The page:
Starring: Kristen Bell, Idina Menzel, Jonathan Groff, Josh Gad, Santino Fontana, Alan Tudyk, Ciaran Hinds
Running Time: 102 Minutes
The fact that I’m having difficulty writing this review trying to avoid writing in tune to the Academy Award winning song ‘Let It Go’ is testament to how magical and captivating Disney’s return to strength truly is. Others have heaped praise on THE PRINCESS AND THE FROG and TANGLED, but although enjoyable, they conjured me into a cynical grown-up rather than transporting me back to childhood. FROZEN does exactly that with a series of lovable characters, great songs, and memorable moments.
Based loosely on Hans Christian Andersen’s ‘The Snow Queen’, FROZEN follows two sisters, one just happening to have some bizarre powers that allow her to create and control ice/snow. The sisterly bond is the anchor of the film, and it keeps it from drifting too far in nonsensical directions. Recent Disney films seem to have tried too hard to acquire an audience that has favoured the brilliant storytelling of Pixar or the pop culture referencing of Dreamworks. With sisters as the focus, it strips the film of traditional Disney Princess pigeonholes of the damsel in distress or marriage material. Although those elements still exist, Disney even pokes fun at them, with everybody reminding Anna (Bell) that you can’t marry someone you’ve just met.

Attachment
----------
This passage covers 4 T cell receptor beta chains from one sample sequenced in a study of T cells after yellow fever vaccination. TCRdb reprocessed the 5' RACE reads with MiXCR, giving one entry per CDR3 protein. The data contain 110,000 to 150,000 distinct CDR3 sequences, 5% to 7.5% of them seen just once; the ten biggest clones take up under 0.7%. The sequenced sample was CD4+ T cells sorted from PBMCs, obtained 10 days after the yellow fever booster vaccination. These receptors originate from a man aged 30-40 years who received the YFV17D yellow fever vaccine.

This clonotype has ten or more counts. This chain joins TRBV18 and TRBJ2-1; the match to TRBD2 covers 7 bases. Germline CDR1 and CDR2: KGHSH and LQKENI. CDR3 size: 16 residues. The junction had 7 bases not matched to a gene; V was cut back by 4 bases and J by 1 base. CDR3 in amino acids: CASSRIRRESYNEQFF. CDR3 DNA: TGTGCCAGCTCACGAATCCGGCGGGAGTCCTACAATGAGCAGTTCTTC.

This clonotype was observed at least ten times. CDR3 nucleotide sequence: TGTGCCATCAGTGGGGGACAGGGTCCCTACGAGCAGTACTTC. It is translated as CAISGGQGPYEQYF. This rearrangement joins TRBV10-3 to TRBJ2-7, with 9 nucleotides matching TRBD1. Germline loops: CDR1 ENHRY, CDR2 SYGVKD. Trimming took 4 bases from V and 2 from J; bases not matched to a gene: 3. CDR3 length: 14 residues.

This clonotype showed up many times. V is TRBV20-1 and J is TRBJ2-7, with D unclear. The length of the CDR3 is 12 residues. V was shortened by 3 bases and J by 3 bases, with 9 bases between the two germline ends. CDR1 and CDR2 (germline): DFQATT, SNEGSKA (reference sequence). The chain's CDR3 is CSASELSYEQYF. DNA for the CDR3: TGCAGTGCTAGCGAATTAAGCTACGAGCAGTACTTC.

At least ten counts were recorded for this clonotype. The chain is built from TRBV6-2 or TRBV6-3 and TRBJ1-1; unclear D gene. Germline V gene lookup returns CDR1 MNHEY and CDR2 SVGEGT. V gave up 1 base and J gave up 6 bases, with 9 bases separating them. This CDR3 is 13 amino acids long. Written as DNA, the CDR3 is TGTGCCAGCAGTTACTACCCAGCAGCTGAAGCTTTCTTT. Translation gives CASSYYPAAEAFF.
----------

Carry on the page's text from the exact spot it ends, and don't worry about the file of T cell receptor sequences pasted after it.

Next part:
The humour is also interlaced with endearing characters, such as Josh Gad’s infectiously optimistic snowman, Olaf. His naive innocence never becomes annoying, and Disney once again manages to insert a non-talking animal with a wealth of facial expressions. Such facial expressions are made possible by the exuberant animation that often seems limited in its use of colour, but never in its designs or scope. The vibrancy in movement carries over to the brilliant songs, and although ‘Let It Go’ almost eclipses every other song, there are plenty of other gems you’ll get stuck in your head.
Although the atmosphere and feel are 100% Disney and the entire production is magical, there are some points which just seem awkward and forced. The sudden reveal of a villain was completely unnecessary and just removed any complex subtlety in how characters react to Elsa (Menzel) and her powers. It was a quick fix and not a welcome one. The addition of troll like creatures feels plucked from another film, and despite the more untraditional view of romance, the script can’t help but start to steer in the direction of cliché. Despite this, the film is a fantastic return to form and is the first Disney film in years (maybe even a decade) that will stand up against BEAUTY & THE BEAST, ALADDIN, and THE LION KING.
[usr=4]FROZEN is released on DVD and Blu-ray on 31st March.